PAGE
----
Anna Oczkowska

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Parkinson's disease (PD) is a degenerative disease of the central nervous system, of which patomechanizm entirely is not clear. In the picture neuropathologically there is observed degeneration and loss of dopaminergic neurons, but also noradrenergic, serotonergic and cholinergic neurons in patients with PD. It is believed, that causes of PD are both(More)
Alzheimer's disease (AD) is a multifactorial disease with genetic (70%) and environmental (30%) causes. Among the genetic factors are genes associated with a family history of the disease (familial AD, FAD) and sporadic AD (SAD). The genes: APP (amyloid precursor protein), PSEN1 (Presenilin 1) and PSEN2 (Presenilin 2) are responsible for the presence of(More)
Although Parkinson's disease (PD) was first described almost 200 years ago, it remains an incurable disease with a cause that is not fully understood. Nowadays it is known that disturbances in the structure of pathological proteins in PD can be caused by more than environmental and genetic factors. Despite numerous debates and controversies in the(More)
Epinephrine (E) and sympathetic nerve stimulation were described by Thomas Renton Elliott in 1905 for the first time. Dopamine (DA), norepinephrine (NE), E, and serotonin (5-HT) belong to the classic biogenic amines (or monoamines). Parkinson's disease (PD) is among the diseases in which it has been established that catecholamines may account for the(More)
BACKGROUND Hyperhomocysteinemia is a well-known cardiovascular risk factor and its elevation is established in overt hypothyroidism. Since some authors suggest that chronic autoimmune thyroiditis per se may be considered as a novel risk factor of atherosclerosis independent of thyroid function, the analysis of classical cardiovascular risk factors might be(More)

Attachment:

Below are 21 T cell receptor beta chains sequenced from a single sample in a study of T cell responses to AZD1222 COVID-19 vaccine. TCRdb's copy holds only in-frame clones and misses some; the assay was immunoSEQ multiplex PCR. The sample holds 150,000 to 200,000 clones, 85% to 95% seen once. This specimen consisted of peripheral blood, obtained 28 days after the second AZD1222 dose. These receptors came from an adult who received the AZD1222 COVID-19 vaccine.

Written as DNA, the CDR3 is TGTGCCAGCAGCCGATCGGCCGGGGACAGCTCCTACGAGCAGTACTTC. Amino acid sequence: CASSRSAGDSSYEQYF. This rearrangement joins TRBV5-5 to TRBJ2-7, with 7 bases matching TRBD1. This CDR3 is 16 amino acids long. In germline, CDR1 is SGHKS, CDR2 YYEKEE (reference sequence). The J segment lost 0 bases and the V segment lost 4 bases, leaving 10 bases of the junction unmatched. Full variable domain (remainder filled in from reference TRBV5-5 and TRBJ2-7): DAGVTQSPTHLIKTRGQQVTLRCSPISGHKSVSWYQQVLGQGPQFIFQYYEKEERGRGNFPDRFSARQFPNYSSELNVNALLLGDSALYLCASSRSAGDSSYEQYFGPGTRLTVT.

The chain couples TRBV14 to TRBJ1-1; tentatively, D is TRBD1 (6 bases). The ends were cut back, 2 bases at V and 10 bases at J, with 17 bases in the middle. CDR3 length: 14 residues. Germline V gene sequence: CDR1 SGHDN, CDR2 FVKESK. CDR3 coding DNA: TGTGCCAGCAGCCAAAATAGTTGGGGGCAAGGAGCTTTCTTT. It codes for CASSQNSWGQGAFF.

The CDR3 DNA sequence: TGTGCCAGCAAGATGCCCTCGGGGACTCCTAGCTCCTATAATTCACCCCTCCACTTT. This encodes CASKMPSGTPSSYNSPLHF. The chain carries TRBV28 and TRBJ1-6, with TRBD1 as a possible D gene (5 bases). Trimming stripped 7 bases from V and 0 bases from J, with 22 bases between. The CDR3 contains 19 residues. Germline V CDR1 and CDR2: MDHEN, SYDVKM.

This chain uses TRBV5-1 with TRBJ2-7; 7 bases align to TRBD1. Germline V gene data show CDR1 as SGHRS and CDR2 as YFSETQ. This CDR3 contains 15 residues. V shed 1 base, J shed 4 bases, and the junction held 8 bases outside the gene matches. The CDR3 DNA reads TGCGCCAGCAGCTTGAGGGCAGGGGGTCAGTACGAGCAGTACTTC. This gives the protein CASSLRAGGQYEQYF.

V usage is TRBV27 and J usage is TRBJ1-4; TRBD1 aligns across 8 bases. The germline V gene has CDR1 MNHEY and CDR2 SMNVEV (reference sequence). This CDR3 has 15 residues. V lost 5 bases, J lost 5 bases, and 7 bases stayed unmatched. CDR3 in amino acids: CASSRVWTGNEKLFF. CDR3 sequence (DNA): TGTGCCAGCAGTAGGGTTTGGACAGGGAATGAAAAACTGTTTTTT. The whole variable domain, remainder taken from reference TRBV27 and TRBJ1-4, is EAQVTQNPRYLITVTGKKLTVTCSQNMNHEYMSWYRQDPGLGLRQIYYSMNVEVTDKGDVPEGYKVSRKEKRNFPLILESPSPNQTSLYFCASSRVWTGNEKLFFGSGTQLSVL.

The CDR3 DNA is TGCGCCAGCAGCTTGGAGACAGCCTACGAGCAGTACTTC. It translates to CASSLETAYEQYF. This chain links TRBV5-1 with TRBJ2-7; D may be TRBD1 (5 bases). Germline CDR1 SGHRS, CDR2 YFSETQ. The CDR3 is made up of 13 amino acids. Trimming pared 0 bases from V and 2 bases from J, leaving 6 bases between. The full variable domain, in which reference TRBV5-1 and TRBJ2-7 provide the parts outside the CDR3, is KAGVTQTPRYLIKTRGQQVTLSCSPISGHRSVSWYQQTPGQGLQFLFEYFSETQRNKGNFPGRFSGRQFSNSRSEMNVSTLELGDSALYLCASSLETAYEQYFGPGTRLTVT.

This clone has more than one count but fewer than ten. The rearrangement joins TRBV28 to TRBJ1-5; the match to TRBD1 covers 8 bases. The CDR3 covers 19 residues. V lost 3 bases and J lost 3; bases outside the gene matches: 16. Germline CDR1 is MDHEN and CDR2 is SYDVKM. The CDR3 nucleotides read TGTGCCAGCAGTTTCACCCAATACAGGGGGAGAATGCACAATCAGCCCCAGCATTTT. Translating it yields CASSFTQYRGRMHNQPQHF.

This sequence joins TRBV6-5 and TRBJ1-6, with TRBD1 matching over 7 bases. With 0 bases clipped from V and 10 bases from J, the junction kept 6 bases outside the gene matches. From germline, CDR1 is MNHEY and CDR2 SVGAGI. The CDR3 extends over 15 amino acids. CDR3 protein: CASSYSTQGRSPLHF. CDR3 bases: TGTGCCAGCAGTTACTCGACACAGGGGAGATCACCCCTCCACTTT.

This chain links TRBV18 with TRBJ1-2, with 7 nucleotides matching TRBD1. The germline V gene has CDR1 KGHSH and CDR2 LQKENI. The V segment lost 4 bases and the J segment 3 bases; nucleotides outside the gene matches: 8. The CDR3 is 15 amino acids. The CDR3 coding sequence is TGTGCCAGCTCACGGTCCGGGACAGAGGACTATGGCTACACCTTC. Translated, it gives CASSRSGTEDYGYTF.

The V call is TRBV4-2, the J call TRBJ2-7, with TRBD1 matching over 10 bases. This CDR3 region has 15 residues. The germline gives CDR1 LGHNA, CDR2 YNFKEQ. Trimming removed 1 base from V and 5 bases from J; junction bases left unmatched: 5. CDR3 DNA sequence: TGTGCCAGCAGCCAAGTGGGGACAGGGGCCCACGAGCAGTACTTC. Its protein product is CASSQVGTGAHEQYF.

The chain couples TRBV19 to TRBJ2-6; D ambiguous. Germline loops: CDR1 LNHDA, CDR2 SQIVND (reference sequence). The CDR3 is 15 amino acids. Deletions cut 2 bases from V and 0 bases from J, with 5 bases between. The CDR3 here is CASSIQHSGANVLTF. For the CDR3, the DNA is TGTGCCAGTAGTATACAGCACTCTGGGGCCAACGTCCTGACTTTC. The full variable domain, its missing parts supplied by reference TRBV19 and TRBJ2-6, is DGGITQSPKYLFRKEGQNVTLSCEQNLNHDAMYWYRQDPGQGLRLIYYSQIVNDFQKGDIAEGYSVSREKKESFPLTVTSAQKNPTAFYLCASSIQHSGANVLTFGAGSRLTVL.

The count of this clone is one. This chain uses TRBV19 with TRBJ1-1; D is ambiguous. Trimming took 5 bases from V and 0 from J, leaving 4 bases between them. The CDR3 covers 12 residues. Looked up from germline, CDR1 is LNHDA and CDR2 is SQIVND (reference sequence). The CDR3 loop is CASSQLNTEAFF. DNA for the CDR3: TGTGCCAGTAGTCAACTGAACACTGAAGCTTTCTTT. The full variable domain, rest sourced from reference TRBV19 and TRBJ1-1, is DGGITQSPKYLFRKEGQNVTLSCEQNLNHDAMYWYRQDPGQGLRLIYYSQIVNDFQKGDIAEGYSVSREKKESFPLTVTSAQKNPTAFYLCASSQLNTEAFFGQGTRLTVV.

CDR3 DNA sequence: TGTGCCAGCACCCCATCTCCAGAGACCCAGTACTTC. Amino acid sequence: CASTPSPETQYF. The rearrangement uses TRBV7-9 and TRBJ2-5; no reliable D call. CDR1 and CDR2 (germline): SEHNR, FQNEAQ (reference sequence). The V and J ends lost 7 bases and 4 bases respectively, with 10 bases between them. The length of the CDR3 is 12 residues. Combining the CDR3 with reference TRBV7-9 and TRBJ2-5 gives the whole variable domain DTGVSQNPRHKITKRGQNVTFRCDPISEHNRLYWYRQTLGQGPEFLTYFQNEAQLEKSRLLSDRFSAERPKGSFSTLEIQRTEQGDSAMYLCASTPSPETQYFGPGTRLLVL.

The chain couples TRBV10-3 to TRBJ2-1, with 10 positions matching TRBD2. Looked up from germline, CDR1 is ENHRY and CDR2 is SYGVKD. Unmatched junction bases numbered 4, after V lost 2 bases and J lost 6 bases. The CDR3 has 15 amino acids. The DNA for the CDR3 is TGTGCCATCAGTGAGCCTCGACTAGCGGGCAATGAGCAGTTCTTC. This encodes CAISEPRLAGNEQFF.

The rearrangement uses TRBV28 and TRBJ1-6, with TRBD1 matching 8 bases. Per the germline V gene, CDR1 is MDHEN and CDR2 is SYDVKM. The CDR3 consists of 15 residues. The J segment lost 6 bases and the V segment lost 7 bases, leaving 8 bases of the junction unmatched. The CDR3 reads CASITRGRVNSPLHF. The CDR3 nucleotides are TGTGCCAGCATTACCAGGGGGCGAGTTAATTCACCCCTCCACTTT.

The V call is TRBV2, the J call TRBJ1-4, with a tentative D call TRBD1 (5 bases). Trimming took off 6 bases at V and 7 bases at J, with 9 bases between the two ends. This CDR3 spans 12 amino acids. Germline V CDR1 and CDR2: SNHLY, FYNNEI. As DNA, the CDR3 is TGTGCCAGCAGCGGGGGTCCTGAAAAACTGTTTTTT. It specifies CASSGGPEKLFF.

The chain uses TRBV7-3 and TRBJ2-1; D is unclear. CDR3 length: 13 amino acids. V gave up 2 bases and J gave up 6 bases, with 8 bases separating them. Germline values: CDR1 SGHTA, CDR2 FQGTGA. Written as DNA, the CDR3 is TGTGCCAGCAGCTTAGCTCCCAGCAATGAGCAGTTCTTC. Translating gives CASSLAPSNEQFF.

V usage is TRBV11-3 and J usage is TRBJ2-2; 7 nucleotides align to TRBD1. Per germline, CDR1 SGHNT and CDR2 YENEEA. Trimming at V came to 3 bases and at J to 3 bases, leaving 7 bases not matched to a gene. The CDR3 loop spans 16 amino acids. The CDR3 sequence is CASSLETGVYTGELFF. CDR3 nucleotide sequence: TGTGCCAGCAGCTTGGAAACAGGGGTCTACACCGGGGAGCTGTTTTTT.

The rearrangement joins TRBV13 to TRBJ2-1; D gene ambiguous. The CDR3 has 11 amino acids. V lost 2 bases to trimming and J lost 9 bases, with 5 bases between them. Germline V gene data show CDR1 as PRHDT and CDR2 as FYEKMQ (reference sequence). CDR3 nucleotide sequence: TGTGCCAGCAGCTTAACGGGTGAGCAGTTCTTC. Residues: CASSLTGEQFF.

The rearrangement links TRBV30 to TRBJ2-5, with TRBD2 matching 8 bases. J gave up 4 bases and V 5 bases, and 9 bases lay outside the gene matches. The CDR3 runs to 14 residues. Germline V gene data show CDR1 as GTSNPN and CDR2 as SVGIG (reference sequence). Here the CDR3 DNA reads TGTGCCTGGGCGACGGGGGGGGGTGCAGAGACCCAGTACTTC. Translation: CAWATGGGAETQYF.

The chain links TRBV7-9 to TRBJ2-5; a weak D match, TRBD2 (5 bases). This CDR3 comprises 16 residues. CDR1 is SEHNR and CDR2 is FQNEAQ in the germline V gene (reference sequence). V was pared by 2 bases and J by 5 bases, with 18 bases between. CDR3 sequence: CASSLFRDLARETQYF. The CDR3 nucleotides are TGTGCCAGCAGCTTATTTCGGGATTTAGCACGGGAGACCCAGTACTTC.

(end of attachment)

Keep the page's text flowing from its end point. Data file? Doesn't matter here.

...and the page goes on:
The etiology of Parkinson's disease (PD) is still unclear, but mutations in PRKN have provided some biological insights. The role of PRKN mutations and other genetic variation in determining the clinical features of PD remains unresolved. The aim of the study was to analyze PRKN mutations in PD and controls in the Polish population and to try to correlate(More)
Parkinson’s disease (PD) is a chronic and progressive neurological disorder characterized by resting tremor, rigidity, and bradykinesia, affecting at least 2% of individuals above the age of 65 years. Parkinson’s disease is a result of degeneration of the dopamine-producing neurons of the substantia nigra. Available therapies in PD will only improve the(More)
Knowledge on the genetics of movement disorders has advanced significantly in recent years. It is now recognized that disorders of the basal ganglia have genetic basis and it is suggested that molecular genetic data will provide clues to the pathophysiology of normal and abnormal motor control. Progress in molecular genetic studies, leading to the detection(More)
Alzheimer's disease (AD) leads to generation of β-amyloid (Aβ) in the brain. Alzheimer's disease model PS/APP mice show a markedly accelerated accumulation of Aβ, which may lead to apoptosis induction e.g. in cells expressing wild-type p53. The TP53 gene is found to be the most frequently mutated gene in human tumour cells. There is accumulating evidence(More)
The aim of this case-control study was to evaluate carotid hemodynamic variables and traditional cardiovascular risk factors in women with Hashimoto thyroiditis (HT). The study group consisted of 31 females with HT on levothyroxine (L-T4) and 26 euthyroid women with HT without L-T4 matched for age and body mass index (BMI) as controls. Carotid intima-media(More)